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1629 A Pediatric-Inspired Regimen Containing Multiple Doses of Intravenous Pegylated Asparaginase Appears Safe and Effective in Newly Diagnosed Adult Patients with Ph-Negative Acute Lymphoblastic Leukemia in Adults up to Age 60: Results of a Multi-Center Phase II Clinical TrialClinically Relevant Abstract

Acute Lymphoblastic Leukemia: Therapy, excluding Transplantation
Program: Oral and Poster Abstracts
Session: 614. Acute Lymphoblastic Leukemia: Therapy, excluding Transplantation: Poster I
Saturday, December 3, 2016, 5:30 PM-7:30 PM
Hall GH (San Diego Convention Center)

Jae H. Park, MD1, Ellen K. Ritchie, MD2, Arati V. Rao3*, Sean Devlin, PhD4*, Meier Hsu, MS5*, Talal T Khawaja, B.S.6*, Bridget A O'Donnell, B.S.6*, Maria I Cazacu, B.S.6*, Diane M Stopka, MS6*, Martin S. Tallman, MD1* and Dan Douer, MD1

1Leukemia Service, Department of Medicine, Memorial Sloan Kettering Cancer Center, New York, NY
2Weill Cornell Medical College, New York, NY
3Gilead Sciences, Inc., Foster City, CA
4Department of Biostatistics and Epidemiology, Memorial Sloan Kettering Cancer Center, New York
5Department of Biostatistics and Epidemiology, Memorial Sloan Kettering Cancer Center, New York, NY
6Memorial Sloan Kettering Cancer Center, New York, NY

Background: The U.S. Intergroup C10403 trial has demonstrated that treating acute lymphoblastic leukemia (ALL) in adolescents and young adults up to age 39 using a pediatric regimen improves event-free and overall survival compared with adult regimens (Stock W et al. ASH 2014). However, the safety and efficacy in implementing pediatric regimens in older adults above age 40 have not been well studied.  Herein, we report the results from a phase II multicenter study of pediatric-inspired regimen in newly diagnosed adult patients (pts) with ALL up to age 60 (NCT01920737). 

Methods:  Newly diagnosed adult pts aged 18 to 60 with ALL were eligible.  Burkitt type and Ph+ ALL were excluded.  The treatment regimen consisted of induction 1 (I1), induction 2 (I2) followed by several cycles of intensifications and re-inductions and 3 years of maintenance therapy.  The treatment contained a total of 6 doses of 2,000 IU/m2 pegylated asparaginase (Peg-ASP), administered IV at various intervals of ³4 weeks based on our previous pharmacokinetics (PK) data (Douer D et al. Blood 2007). Minimal residual disease (MRD) was assessed after I1 and I2 by multiparameter flow cytometry.  Serum asparaginase enzymatic activity and presence of anti-asparaginase antibody (Ab) were assessed on day 7 after each Peg-ASP dose.    

Results:   27 pts were enrolled between 4/2014 and 4/2016.  The median age at diagnosis was 43.6 (range, 20-60) years: 52% were 40-60 years.  The majority had precursor B-ALL (70%) and rest T-ALL. Four pts (15%) had extramedullary disease only (mediastinal mass, lymph nodes, bone). Of the 27 pts, 26 pts (96%) achieved complete remission (CR) after I1.  MRD was assessed in 20 pts; 8 (40%) and 15 (75%) pts achieved MRD neg CR after I1 and after I2, respectively.  Six pts proceed to allogeneic HSCT.  With a median follow-up of 7.8 months (range, 0.9-22.5), 3 patients (12%) relapsed: 2 occurred among the 12 MRD+CR group (17%) after I1 at 4.5 and 8.8 months, and 1 occurred among the 8 MRD negative CR group (13%) after I1 at 7 months from I1 completion.  No relapses occurred among the 6 MRD unknown pts. No pt died on study.  Grade 3-4 Peg-ASP-related toxicities (Table 1) included hypertriglyceridemia (59%), transaminitis (52%), hyperglycemia (41%), hyperbilirubinemia (30%), and pancreatitis (4%).   Notably, all cases of hyperbilirubinemia occurred during I1 but despite continued use of Peg-ASP, grade 3-4 hyperbilirubinemia did not recur.  Four pts (15%) developed hypersensitivity reactions to Peg-ASP and subsequently received Erwinia asparaginase without reaction and completed the full intended doses of Peg-Asp treatments.  Three pts (11%) discontinued Peg-ASP due to toxicity (n=2; hyperbilirubinemia, transaminitis) and physician preference (n=1).  Asparaginase PK and anti-ASP Ab data were available in 16 pts. In pts without hypersensitivity to Peg-ASP, a median asparaginase enzymatic activity was 0.58 IU/ml (range, 0.30-0.88) and 0.73 IU/ml (range, 0.53-0.88) on day 7 of Peg-ASP during I1 and I2, respectively.  One pt developed silent inactivation after I1 with the activity level <0.01 IU/ml during I2 but without detectable anti-ASP Ab; 3 pts with hypersensitivity reactions had no or lowest activity levels, ranging from <0.01-0.1 IU/ml.  Four pts (15%) had pre-existing anti-ASP Ab at pre-treatment; none of these was neutralizing and all 4 pts had adequate enzymatic activity.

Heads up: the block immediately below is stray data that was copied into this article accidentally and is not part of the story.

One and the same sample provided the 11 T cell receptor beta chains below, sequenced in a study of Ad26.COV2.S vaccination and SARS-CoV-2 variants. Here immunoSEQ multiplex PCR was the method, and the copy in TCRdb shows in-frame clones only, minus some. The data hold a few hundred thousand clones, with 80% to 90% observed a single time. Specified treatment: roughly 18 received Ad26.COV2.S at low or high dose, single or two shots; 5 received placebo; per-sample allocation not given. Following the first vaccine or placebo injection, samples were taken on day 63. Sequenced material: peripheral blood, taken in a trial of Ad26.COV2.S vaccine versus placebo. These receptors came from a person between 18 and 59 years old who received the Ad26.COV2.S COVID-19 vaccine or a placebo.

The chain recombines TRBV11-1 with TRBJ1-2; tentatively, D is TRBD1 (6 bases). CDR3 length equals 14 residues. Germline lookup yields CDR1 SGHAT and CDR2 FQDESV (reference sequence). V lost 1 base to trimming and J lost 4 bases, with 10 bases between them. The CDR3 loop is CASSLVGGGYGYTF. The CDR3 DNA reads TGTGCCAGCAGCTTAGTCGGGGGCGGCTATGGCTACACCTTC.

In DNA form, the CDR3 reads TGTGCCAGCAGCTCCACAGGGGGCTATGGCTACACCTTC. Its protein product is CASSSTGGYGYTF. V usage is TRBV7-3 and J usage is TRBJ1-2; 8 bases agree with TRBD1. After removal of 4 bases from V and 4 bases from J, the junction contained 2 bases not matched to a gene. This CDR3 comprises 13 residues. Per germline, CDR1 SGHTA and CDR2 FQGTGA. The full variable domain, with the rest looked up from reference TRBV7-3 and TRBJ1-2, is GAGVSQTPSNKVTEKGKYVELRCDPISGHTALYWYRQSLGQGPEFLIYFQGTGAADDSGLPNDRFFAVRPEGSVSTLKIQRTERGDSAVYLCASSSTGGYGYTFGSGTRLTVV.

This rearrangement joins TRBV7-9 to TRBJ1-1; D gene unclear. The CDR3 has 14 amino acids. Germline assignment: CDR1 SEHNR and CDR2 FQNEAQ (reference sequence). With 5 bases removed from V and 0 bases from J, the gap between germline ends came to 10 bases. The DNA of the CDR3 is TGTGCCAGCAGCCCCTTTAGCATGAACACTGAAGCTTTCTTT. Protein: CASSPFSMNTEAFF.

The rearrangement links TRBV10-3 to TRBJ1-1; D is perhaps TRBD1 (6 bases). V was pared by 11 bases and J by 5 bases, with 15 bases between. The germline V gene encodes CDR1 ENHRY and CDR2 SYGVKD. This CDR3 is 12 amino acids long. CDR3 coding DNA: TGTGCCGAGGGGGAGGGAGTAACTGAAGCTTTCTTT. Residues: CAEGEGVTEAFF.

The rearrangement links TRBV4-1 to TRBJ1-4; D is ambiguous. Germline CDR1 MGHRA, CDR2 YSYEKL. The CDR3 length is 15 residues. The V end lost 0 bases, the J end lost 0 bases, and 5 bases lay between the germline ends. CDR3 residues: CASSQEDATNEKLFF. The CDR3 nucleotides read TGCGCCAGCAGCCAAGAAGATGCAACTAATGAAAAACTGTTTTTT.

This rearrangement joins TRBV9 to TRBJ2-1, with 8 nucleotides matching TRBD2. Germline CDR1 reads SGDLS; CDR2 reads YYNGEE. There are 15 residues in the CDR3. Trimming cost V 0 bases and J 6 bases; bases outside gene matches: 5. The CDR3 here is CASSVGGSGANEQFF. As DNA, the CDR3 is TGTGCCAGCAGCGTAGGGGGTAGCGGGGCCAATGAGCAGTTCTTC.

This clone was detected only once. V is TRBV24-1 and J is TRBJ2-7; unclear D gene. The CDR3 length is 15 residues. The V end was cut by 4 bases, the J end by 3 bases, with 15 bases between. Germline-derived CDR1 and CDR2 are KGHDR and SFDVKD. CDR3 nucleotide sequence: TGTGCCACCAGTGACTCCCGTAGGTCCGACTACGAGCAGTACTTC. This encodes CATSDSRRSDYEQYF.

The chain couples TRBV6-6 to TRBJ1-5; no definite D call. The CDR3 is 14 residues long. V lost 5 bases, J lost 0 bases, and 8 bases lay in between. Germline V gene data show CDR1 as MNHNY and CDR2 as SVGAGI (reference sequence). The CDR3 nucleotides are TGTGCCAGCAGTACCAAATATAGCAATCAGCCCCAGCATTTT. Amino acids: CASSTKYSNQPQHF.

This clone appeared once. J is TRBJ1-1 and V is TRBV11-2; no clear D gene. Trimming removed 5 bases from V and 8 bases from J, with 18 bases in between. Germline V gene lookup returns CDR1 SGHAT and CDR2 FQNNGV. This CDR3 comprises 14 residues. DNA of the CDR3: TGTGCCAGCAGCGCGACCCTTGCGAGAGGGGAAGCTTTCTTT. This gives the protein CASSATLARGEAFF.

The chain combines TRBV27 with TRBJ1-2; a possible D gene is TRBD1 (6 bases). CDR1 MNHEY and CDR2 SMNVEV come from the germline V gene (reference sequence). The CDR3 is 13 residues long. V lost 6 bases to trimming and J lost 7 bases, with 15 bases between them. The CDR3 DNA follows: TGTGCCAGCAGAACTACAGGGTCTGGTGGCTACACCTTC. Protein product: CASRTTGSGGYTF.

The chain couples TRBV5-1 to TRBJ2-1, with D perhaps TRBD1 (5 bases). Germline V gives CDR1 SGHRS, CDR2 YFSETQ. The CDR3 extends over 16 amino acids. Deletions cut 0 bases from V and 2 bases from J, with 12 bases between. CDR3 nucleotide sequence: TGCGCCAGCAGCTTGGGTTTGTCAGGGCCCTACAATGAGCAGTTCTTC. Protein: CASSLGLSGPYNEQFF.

Conclusions: This phase 2 study suggests that a pediatric-inspired regimen containing rationally synchronized 6 doses of 2,000 IU/m2 IV Peg-ASP is safe and effective in older adults with newly diagnosed Ph-negative ALL up to age 60.  Although follow-up remains short, we have observed high CR rates and few relapses.  Hypertriglyceridemia, hyperglycemia, transaminitis and hyperbilirubinemia occurred frequently but few discontinued treatment due to toxicities.  The rate of silent inactivation of asparaginase was low (6%), and almost all pts without hypersensitivity had adequate activity on day 7.  Further results of asparaginase PK analysis and silent inactivation will inform the appropriate dosing of Peg-ASP and utility of PK/Ab tests in future adult ALL trials. 

Disclosures: Park: Amgen: Consultancy; Genentech/Roche: Research Funding; Juno Therapeutics: Consultancy, Research Funding. Ritchie: Arian: Speakers Bureau; Novartis: Honoraria; Pfizer: Honoraria; Celgene: Speakers Bureau; Incyte: Speakers Bureau. Rao: Gilead Sciences: Employment, Equity Ownership. Douer: Jazz Pharmaceuticals: Honoraria; Gilled Sciences, Inc: Consultancy; Shire: Consultancy, Speakers Bureau; Pfizer: Consultancy; Spectrum: Consultancy.

*signifies non-member of ASH